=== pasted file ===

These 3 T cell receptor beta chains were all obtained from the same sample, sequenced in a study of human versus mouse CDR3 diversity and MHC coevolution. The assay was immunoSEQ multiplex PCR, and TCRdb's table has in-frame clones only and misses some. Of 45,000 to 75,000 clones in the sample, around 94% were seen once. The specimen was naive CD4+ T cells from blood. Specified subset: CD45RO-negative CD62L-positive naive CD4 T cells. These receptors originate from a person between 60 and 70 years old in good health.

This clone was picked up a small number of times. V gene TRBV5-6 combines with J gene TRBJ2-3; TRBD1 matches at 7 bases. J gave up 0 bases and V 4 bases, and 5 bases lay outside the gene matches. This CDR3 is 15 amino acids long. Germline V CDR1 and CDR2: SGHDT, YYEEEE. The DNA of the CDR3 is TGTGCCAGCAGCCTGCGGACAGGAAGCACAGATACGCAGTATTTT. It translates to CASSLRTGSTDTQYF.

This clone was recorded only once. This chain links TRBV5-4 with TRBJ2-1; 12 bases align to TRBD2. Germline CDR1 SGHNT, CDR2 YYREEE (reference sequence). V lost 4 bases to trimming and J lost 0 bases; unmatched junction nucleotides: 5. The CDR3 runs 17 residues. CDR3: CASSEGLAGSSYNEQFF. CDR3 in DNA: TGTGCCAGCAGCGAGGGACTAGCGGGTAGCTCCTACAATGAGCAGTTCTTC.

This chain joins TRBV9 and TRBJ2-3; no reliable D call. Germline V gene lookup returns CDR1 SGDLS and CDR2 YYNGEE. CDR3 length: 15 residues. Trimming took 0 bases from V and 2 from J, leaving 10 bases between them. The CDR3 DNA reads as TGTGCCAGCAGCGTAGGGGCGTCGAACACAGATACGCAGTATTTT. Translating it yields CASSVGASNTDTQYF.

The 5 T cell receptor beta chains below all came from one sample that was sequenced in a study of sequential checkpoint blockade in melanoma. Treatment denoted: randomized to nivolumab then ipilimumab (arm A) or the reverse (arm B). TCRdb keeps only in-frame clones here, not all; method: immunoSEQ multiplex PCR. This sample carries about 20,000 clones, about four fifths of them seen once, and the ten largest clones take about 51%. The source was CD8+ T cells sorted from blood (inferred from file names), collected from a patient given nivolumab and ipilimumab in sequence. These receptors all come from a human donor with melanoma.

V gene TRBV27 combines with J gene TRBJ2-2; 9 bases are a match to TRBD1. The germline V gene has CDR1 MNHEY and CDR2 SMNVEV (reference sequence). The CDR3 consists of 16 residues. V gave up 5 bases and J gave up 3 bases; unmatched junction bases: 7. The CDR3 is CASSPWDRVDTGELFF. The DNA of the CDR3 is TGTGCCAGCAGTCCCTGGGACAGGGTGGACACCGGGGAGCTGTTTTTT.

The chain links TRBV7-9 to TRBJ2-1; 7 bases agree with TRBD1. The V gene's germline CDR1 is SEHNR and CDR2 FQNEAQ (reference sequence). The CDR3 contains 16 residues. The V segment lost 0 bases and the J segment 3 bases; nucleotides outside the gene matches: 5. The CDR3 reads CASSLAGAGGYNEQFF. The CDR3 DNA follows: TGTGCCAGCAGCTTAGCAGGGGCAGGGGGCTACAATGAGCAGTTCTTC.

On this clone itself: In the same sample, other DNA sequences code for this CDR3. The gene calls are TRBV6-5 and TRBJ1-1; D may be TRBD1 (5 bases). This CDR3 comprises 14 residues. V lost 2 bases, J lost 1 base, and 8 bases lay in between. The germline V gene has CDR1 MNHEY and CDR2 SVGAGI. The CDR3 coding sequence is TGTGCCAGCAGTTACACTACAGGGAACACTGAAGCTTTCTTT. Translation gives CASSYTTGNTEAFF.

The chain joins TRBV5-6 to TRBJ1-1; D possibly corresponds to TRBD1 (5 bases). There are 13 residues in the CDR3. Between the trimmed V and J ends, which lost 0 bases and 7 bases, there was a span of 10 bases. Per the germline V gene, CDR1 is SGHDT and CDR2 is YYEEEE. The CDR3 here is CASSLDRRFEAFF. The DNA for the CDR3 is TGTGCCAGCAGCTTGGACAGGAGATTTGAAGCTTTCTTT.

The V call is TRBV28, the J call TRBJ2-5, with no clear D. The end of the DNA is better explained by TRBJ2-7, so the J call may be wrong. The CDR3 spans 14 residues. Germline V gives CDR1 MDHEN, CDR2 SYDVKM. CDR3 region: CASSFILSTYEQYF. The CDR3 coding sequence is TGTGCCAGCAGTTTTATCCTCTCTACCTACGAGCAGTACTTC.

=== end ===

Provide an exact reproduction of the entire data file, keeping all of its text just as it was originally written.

These 3 T cell receptor beta chains were all obtained from the same sample, sequenced in a study of human versus mouse CDR3 diversity and MHC coevolution. The assay was immunoSEQ multiplex PCR, and TCRdb's table has in-frame clones only and misses some. Of 45,000 to 75,000 clones in the sample, around 94% were seen once. The specimen was naive CD4+ T cells from blood. Specified subset: CD45RO-negative CD62L-positive naive CD4 T cells. These receptors originate from a person between 60 and 70 years old in good health.

This clone was picked up a small number of times. V gene TRBV5-6 combines with J gene TRBJ2-3; TRBD1 matches at 7 bases. J gave up 0 bases and V 4 bases, and 5 bases lay outside the gene matches. This CDR3 is 15 amino acids long. Germline V CDR1 and CDR2: SGHDT, YYEEEE. The DNA of the CDR3 is TGTGCCAGCAGCCTGCGGACAGGAAGCACAGATACGCAGTATTTT. It translates to CASSLRTGSTDTQYF.

This clone was recorded only once. This chain links TRBV5-4 with TRBJ2-1; 12 bases align to TRBD2. Germline CDR1 SGHNT, CDR2 YYREEE (reference sequence). V lost 4 bases to trimming and J lost 0 bases; unmatched junction nucleotides: 5. The CDR3 runs 17 residues. CDR3: CASSEGLAGSSYNEQFF. CDR3 in DNA: TGTGCCAGCAGCGAGGGACTAGCGGGTAGCTCCTACAATGAGCAGTTCTTC.

This chain joins TRBV9 and TRBJ2-3; no reliable D call. Germline V gene lookup returns CDR1 SGDLS and CDR2 YYNGEE. CDR3 length: 15 residues. Trimming took 0 bases from V and 2 from J, leaving 10 bases between them. The CDR3 DNA reads as TGTGCCAGCAGCGTAGGGGCGTCGAACACAGATACGCAGTATTTT. Translating it yields CASSVGASNTDTQYF.

The 5 T cell receptor beta chains below all came from one sample that was sequenced in a study of sequential checkpoint blockade in melanoma. Treatment denoted: randomized to nivolumab then ipilimumab (arm A) or the reverse (arm B). TCRdb keeps only in-frame clones here, not all; method: immunoSEQ multiplex PCR. This sample carries about 20,000 clones, about four fifths of them seen once, and the ten largest clones take about 51%. The source was CD8+ T cells sorted from blood (inferred from file names), collected from a patient given nivolumab and ipilimumab in sequence. These receptors all come from a human donor with melanoma.

V gene TRBV27 combines with J gene TRBJ2-2; 9 bases are a match to TRBD1. The germline V gene has CDR1 MNHEY and CDR2 SMNVEV (reference sequence). The CDR3 consists of 16 residues. V gave up 5 bases and J gave up 3 bases; unmatched junction bases: 7. The CDR3 is CASSPWDRVDTGELFF. The DNA of the CDR3 is TGTGCCAGCAGTCCCTGGGACAGGGTGGACACCGGGGAGCTGTTTTTT.

The chain links TRBV7-9 to TRBJ2-1; 7 bases agree with TRBD1. The V gene's germline CDR1 is SEHNR and CDR2 FQNEAQ (reference sequence). The CDR3 contains 16 residues. The V segment lost 0 bases and the J segment 3 bases; nucleotides outside the gene matches: 5. The CDR3 reads CASSLAGAGGYNEQFF. The CDR3 DNA follows: TGTGCCAGCAGCTTAGCAGGGGCAGGGGGCTACAATGAGCAGTTCTTC.

On this clone itself: In the same sample, other DNA sequences code for this CDR3. The gene calls are TRBV6-5 and TRBJ1-1; D may be TRBD1 (5 bases). This CDR3 comprises 14 residues. V lost 2 bases, J lost 1 base, and 8 bases lay in between. The germline V gene has CDR1 MNHEY and CDR2 SVGAGI. The CDR3 coding sequence is TGTGCCAGCAGTTACACTACAGGGAACACTGAAGCTTTCTTT. Translation gives CASSYTTGNTEAFF.

The chain joins TRBV5-6 to TRBJ1-1; D possibly corresponds to TRBD1 (5 bases). There are 13 residues in the CDR3. Between the trimmed V and J ends, which lost 0 bases and 7 bases, there was a span of 10 bases. Per the germline V gene, CDR1 is SGHDT and CDR2 is YYEEEE. The CDR3 here is CASSLDRRFEAFF. The DNA for the CDR3 is TGTGCCAGCAGCTTGGACAGGAGATTTGAAGCTTTCTTT.

The V call is TRBV28, the J call TRBJ2-5, with no clear D. The end of the DNA is better explained by TRBJ2-7, so the J call may be wrong. The CDR3 spans 14 residues. Germline V gives CDR1 MDHEN, CDR2 SYDVKM. CDR3 region: CASSFILSTYEQYF. The CDR3 coding sequence is TGTGCCAGCAGTTTTATCCTCTCTACCTACGAGCAGTACTTC.